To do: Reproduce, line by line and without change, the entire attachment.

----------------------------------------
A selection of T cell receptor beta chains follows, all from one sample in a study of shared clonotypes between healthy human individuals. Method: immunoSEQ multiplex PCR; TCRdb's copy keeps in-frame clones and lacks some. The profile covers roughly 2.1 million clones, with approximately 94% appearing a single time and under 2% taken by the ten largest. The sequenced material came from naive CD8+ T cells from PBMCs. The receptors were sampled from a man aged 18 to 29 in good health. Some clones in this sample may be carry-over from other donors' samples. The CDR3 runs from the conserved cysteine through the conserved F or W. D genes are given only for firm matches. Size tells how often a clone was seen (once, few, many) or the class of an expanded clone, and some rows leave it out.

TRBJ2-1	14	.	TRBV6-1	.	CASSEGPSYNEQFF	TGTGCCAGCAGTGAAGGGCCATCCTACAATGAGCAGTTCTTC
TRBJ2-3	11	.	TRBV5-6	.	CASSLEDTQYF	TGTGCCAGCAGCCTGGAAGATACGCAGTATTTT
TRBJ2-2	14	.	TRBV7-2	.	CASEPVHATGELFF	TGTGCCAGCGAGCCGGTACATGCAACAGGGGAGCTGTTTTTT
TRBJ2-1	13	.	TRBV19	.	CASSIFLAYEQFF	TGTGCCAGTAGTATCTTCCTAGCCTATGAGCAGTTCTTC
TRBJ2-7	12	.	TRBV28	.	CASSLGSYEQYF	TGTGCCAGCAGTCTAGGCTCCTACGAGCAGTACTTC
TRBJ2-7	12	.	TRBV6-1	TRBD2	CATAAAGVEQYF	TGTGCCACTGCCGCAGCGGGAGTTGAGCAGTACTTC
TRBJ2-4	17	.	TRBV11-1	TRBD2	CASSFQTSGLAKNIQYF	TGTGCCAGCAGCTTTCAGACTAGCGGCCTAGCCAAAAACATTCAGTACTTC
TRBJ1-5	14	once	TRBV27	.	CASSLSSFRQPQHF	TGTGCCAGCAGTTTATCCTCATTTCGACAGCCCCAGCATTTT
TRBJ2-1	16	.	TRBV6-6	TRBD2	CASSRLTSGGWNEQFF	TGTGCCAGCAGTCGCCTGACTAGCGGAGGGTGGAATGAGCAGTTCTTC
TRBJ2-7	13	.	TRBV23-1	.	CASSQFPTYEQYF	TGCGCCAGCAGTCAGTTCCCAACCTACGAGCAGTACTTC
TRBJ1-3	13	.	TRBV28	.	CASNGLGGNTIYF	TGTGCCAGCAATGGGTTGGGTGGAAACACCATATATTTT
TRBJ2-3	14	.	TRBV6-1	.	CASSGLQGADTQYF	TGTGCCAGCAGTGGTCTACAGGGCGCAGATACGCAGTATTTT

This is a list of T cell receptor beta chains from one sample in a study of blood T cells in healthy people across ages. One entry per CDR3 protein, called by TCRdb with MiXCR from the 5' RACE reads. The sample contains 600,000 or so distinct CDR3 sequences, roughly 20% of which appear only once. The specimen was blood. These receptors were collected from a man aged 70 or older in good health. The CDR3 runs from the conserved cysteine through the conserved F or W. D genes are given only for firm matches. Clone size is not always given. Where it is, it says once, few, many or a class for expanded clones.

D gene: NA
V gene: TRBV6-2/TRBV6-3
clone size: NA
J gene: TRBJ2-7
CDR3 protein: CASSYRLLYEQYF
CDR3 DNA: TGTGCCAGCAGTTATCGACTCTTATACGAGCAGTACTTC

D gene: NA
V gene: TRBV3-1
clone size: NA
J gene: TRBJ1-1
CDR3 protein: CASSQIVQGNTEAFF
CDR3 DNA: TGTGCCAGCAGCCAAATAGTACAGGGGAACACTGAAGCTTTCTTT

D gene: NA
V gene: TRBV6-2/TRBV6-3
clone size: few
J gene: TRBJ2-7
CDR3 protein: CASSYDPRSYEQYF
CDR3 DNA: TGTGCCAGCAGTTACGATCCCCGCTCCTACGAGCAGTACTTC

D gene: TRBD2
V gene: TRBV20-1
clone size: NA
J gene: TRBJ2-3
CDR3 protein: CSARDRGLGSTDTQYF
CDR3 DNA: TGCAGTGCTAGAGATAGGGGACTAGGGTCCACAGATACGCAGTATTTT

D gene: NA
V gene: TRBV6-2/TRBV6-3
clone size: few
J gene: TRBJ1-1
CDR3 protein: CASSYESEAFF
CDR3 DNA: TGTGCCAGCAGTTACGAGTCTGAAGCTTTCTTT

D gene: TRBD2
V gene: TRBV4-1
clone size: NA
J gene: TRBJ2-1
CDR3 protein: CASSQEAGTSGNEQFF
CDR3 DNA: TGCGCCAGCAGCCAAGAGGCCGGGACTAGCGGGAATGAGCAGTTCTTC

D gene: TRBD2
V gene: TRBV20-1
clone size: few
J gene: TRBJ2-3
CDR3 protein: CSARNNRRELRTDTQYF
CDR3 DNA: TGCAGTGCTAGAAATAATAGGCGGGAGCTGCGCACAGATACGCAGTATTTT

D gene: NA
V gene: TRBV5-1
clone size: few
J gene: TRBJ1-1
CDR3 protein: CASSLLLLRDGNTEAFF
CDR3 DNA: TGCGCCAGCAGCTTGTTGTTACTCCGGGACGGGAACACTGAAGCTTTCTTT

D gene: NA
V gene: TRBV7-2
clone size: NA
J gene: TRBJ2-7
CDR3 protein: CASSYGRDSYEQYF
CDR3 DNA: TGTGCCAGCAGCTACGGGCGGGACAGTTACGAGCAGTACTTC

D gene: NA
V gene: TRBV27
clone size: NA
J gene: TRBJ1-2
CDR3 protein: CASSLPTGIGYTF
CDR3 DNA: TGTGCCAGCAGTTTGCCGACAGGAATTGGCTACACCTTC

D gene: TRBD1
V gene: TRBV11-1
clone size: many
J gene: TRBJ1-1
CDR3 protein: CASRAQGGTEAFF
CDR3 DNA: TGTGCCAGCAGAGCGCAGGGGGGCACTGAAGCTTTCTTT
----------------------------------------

A selection of T cell receptor beta chains follows, all from one sample in a study of shared clonotypes between healthy human individuals. Method: immunoSEQ multiplex PCR; TCRdb's copy keeps in-frame clones and lacks some. The profile covers roughly 2.1 million clones, with approximately 94% appearing a single time and under 2% taken by the ten largest. The sequenced material came from naive CD8+ T cells from PBMCs. The receptors were sampled from a man aged 18 to 29 in good health. Some clones in this sample may be carry-over from other donors' samples. The CDR3 runs from the conserved cysteine through the conserved F or W. D genes are given only for firm matches. Size tells how often a clone was seen (once, few, many) or the class of an expanded clone, and some rows leave it out.

TRBJ2-1	14	.	TRBV6-1	.	CASSEGPSYNEQFF	TGTGCCAGCAGTGAAGGGCCATCCTACAATGAGCAGTTCTTC
TRBJ2-3	11	.	TRBV5-6	.	CASSLEDTQYF	TGTGCCAGCAGCCTGGAAGATACGCAGTATTTT
TRBJ2-2	14	.	TRBV7-2	.	CASEPVHATGELFF	TGTGCCAGCGAGCCGGTACATGCAACAGGGGAGCTGTTTTTT
TRBJ2-1	13	.	TRBV19	.	CASSIFLAYEQFF	TGTGCCAGTAGTATCTTCCTAGCCTATGAGCAGTTCTTC
TRBJ2-7	12	.	TRBV28	.	CASSLGSYEQYF	TGTGCCAGCAGTCTAGGCTCCTACGAGCAGTACTTC
TRBJ2-7	12	.	TRBV6-1	TRBD2	CATAAAGVEQYF	TGTGCCACTGCCGCAGCGGGAGTTGAGCAGTACTTC
TRBJ2-4	17	.	TRBV11-1	TRBD2	CASSFQTSGLAKNIQYF	TGTGCCAGCAGCTTTCAGACTAGCGGCCTAGCCAAAAACATTCAGTACTTC
TRBJ1-5	14	once	TRBV27	.	CASSLSSFRQPQHF	TGTGCCAGCAGTTTATCCTCATTTCGACAGCCCCAGCATTTT
TRBJ2-1	16	.	TRBV6-6	TRBD2	CASSRLTSGGWNEQFF	TGTGCCAGCAGTCGCCTGACTAGCGGAGGGTGGAATGAGCAGTTCTTC
TRBJ2-7	13	.	TRBV23-1	.	CASSQFPTYEQYF	TGCGCCAGCAGTCAGTTCCCAACCTACGAGCAGTACTTC
TRBJ1-3	13	.	TRBV28	.	CASNGLGGNTIYF	TGTGCCAGCAATGGGTTGGGTGGAAACACCATATATTTT
TRBJ2-3	14	.	TRBV6-1	.	CASSGLQGADTQYF	TGTGCCAGCAGTGGTCTACAGGGCGCAGATACGCAGTATTTT

This is a list of T cell receptor beta chains from one sample in a study of blood T cells in healthy people across ages. One entry per CDR3 protein, called by TCRdb with MiXCR from the 5' RACE reads. The sample contains 600,000 or so distinct CDR3 sequences, roughly 20% of which appear only once. The specimen was blood. These receptors were collected from a man aged 70 or older in good health. The CDR3 runs from the conserved cysteine through the conserved F or W. D genes are given only for firm matches. Clone size is not always given. Where it is, it says once, few, many or a class for expanded clones.

D gene: NA
V gene: TRBV6-2/TRBV6-3
clone size: NA
J gene: TRBJ2-7
CDR3 protein: CASSYRLLYEQYF
CDR3 DNA: TGTGCCAGCAGTTATCGACTCTTATACGAGCAGTACTTC

D gene: NA
V gene: TRBV3-1
clone size: NA
J gene: TRBJ1-1
CDR3 protein: CASSQIVQGNTEAFF
CDR3 DNA: TGTGCCAGCAGCCAAATAGTACAGGGGAACACTGAAGCTTTCTTT

D gene: NA
V gene: TRBV6-2/TRBV6-3
clone size: few
J gene: TRBJ2-7
CDR3 protein: CASSYDPRSYEQYF
CDR3 DNA: TGTGCCAGCAGTTACGATCCCCGCTCCTACGAGCAGTACTTC

D gene: TRBD2
V gene: TRBV20-1
clone size: NA
J gene: TRBJ2-3
CDR3 protein: CSARDRGLGSTDTQYF
CDR3 DNA: TGCAGTGCTAGAGATAGGGGACTAGGGTCCACAGATACGCAGTATTTT

D gene: NA
V gene: TRBV6-2/TRBV6-3
clone size: few
J gene: TRBJ1-1
CDR3 protein: CASSYESEAFF
CDR3 DNA: TGTGCCAGCAGTTACGAGTCTGAAGCTTTCTTT

D gene: TRBD2
V gene: TRBV4-1
clone size: NA
J gene: TRBJ2-1
CDR3 protein: CASSQEAGTSGNEQFF
CDR3 DNA: TGCGCCAGCAGCCAAGAGGCCGGGACTAGCGGGAATGAGCAGTTCTTC

D gene: TRBD2
V gene: TRBV20-1
clone size: few
J gene: TRBJ2-3
CDR3 protein: CSARNNRRELRTDTQYF
CDR3 DNA: TGCAGTGCTAGAAATAATAGGCGGGAGCTGCGCACAGATACGCAGTATTTT

D gene: NA
V gene: TRBV5-1
clone size: few
J gene: TRBJ1-1
CDR3 protein: CASSLLLLRDGNTEAFF
CDR3 DNA: TGCGCCAGCAGCTTGTTGTTACTCCGGGACGGGAACACTGAAGCTTTCTTT

D gene: NA
V gene: TRBV7-2
clone size: NA
J gene: TRBJ2-7
CDR3 protein: CASSYGRDSYEQYF
CDR3 DNA: TGTGCCAGCAGCTACGGGCGGGACAGTTACGAGCAGTACTTC

D gene: NA
V gene: TRBV27
clone size: NA
J gene: TRBJ1-2
CDR3 protein: CASSLPTGIGYTF
CDR3 DNA: TGTGCCAGCAGTTTGCCGACAGGAATTGGCTACACCTTC

D gene: TRBD1
V gene: TRBV11-1
clone size: many
J gene: TRBJ1-1
CDR3 protein: CASRAQGGTEAFF
CDR3 DNA: TGTGCCAGCAGAGCGCAGGGGGGCACTGAAGCTTTCTTT